As a former first grade teacher there was nothing more rewarding then teaching someone how to read! It is an amazing experience to watch someone learn to read for the first time. It can also be challenging to teach someone to read. There are lots of reading activities and strategies that you can employ to help with this process though.
We all get stuck on words from time to time. This is especially true for beginning readers. Our first instinct is to tell a child the word when they get stuck. BUT, hold on. I have 10 strategies that you can use to encourage them to figure out the word on their own! I even have a handy free printable list for you to use too. You will truly be teaching your little one HOW to read.
10 Strategies to Teach Me How To Read
Good readers use lots of different strategies. Decoding words or figuring out the words is just one piece of the reading puzzle. Below are prompts that you can use to help a child apply strategies to figuring out unknown words.
1. Wait at least 5 seconds.
Before saying anything, quietly count to 5. Many times, if we just give the reader a moment to struggle and problem solve, he will be able to figure the word out on his own. But, if that doesn’t work, try some more of the strategies on the list.
2. Give it a try.
Many kids are in the habit of just waiting for someone to tell them the unknown word. Encourage them to try it on their own. This is a great confidence builder.
3. Do you see a part you know?
Bigger words can be daunting. Have the child look for a part they already recognize in the word.
For example, in the word hitting, the child might recognize the “ing” ending or the little word “it”. Knowing some word parts can help you figure out the word.
4. Look at the picture for a clue.
The pictures are meant to compliment the text and often can provide valuable clues to unknown words. Easy readers are purposefully designed to provide lots of text support through the illustrations.
5. Get your mouth ready for the first sound?
This one is similar to give it a try. I used to say, “Give it a try. The word might just pop out.” When a child attempts the first sound, sometimes the correct words just falls out. This prompt is great for those kids who just sit and stare into space waiting for someone to tell them the word.
6. Think about what word would make sense.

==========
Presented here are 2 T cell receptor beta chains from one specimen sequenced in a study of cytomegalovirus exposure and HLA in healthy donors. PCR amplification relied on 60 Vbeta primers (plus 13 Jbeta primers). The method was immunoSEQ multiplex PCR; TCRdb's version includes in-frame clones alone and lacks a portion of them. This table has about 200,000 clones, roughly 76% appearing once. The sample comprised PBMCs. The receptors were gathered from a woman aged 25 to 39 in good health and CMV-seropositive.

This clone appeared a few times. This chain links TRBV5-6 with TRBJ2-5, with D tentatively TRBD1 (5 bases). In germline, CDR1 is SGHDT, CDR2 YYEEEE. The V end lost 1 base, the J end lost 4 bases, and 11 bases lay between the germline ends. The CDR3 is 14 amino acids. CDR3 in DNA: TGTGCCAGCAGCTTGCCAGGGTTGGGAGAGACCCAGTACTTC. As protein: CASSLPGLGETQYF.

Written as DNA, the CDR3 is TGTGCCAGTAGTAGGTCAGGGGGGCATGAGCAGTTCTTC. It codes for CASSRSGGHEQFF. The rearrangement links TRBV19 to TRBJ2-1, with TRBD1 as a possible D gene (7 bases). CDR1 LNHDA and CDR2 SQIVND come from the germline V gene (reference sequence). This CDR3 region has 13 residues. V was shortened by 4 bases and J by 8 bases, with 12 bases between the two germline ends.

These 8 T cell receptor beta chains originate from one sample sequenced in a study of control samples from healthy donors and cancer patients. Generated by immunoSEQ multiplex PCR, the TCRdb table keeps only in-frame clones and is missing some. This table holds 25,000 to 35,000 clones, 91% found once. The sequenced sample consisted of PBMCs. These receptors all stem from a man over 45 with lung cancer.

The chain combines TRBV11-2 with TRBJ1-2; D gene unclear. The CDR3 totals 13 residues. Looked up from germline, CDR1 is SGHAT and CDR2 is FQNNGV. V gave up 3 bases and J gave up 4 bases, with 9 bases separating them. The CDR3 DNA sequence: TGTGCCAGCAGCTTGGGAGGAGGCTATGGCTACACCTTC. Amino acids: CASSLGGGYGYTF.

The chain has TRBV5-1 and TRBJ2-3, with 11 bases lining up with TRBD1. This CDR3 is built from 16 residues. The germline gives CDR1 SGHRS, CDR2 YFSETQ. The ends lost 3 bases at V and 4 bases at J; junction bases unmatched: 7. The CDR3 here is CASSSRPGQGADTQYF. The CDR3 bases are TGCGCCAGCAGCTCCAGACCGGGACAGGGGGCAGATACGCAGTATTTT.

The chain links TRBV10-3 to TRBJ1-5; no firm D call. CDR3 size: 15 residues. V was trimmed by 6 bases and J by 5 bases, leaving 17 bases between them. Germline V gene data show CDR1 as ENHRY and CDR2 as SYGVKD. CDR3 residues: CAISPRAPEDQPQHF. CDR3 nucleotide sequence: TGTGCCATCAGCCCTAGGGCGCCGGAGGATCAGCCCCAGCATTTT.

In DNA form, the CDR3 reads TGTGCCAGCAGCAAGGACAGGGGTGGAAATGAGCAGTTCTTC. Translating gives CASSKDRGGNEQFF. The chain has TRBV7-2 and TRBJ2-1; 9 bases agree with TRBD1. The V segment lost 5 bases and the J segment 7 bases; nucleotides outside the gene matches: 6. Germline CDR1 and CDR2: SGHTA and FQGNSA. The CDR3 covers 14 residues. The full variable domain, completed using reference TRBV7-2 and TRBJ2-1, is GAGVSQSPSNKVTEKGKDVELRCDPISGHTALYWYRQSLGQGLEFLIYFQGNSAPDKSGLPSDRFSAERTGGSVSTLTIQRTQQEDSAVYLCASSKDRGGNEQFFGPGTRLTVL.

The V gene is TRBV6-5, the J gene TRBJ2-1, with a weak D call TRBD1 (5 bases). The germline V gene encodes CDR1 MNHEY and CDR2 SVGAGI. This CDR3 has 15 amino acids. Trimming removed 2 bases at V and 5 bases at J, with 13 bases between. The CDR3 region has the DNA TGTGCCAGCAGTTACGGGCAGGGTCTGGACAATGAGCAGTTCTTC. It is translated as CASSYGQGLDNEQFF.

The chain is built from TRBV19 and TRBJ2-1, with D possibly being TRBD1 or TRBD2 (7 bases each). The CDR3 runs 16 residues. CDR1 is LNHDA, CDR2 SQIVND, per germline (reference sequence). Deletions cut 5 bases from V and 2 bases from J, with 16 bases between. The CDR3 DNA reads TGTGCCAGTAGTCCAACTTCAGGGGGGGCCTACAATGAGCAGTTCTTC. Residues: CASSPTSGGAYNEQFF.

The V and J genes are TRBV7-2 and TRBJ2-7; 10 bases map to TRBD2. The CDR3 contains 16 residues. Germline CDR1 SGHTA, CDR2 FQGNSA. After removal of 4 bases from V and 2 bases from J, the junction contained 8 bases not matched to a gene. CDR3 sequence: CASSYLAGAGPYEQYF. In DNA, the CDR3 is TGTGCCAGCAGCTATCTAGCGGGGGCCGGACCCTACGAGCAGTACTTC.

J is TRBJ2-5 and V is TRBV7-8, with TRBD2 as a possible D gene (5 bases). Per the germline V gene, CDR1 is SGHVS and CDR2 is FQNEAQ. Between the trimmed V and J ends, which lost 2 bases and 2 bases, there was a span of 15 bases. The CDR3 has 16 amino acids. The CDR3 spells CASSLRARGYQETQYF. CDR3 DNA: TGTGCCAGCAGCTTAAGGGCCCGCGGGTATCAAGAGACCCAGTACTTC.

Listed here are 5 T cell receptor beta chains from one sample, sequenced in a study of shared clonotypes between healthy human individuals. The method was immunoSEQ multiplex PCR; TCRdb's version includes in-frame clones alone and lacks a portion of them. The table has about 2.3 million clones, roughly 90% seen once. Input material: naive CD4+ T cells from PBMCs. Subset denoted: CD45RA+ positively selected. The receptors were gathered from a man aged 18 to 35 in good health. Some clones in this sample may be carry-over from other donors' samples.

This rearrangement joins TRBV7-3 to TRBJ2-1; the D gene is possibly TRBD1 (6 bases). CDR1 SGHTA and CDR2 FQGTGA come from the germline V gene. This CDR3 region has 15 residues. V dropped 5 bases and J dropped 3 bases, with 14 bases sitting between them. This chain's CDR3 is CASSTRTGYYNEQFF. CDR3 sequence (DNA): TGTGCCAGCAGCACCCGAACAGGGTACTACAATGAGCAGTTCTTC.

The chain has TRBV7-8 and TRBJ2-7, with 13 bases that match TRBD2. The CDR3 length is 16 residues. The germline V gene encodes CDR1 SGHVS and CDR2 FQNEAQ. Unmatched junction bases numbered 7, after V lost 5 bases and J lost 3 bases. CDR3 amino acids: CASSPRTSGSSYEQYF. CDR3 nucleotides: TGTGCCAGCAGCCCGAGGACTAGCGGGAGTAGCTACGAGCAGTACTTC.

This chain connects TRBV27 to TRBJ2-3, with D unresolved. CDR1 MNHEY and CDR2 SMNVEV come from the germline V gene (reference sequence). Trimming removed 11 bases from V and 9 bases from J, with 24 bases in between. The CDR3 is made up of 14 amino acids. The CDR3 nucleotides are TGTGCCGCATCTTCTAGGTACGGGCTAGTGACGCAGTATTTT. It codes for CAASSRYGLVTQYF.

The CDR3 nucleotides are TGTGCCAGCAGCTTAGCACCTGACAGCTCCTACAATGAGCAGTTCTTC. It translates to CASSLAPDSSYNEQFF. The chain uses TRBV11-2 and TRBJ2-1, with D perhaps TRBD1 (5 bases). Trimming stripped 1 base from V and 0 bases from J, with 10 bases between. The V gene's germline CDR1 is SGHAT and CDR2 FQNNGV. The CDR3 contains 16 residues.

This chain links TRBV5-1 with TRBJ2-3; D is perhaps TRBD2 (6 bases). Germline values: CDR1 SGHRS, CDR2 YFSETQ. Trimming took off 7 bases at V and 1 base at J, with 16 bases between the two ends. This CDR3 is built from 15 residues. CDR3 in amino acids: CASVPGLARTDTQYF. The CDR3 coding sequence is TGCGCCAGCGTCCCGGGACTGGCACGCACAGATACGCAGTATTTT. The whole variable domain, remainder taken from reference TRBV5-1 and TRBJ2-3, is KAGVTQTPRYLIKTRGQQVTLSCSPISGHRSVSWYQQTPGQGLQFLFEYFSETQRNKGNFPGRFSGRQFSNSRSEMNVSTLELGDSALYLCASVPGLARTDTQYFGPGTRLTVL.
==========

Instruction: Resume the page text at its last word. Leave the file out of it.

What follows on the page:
This is a strategy for decoding and comprehension. Thinking about the sentence, paragraph or story often provides clues to the unknown word.
7. Cover up part of the word and try again.
Covering the endings (suffixes) of words often helps young readers recognize words they may already know but don’t recognize with the suffix attached.
8. Skip the word. Keep reading and then come back.
Sometimes, when the other strategies aren’t working, it’s best to skip the word and read on to the end of the sentence. The rest of the words can be helpful in determining the unknown word. Just remember to remind the child to return to the unknown word after skipping it.
9. Go back to the beginning and try again.
When we are struggling with too many words in a sentence or a paragraph our reading fluency is greatly impacted. All this problem solving also impedes comprehension. Try telling the child to go back to the beginning of a sentence, a paragraph or a page and try starting again.
10. Does is sound right? Does it look right?
If a child mispronounces a word or says the wrong word, these two questions are very helpful. Thinking about what makes sense is critical in determining words and comprehension.
I created this free printable of the reading prompts for you to print out and keep handy as you are reading with a child. I hope you enjoy helping someone who says, “Teach me how to read!” as much as I do!
Click here to download 10 Ways to Help a Child Stuck on a Word
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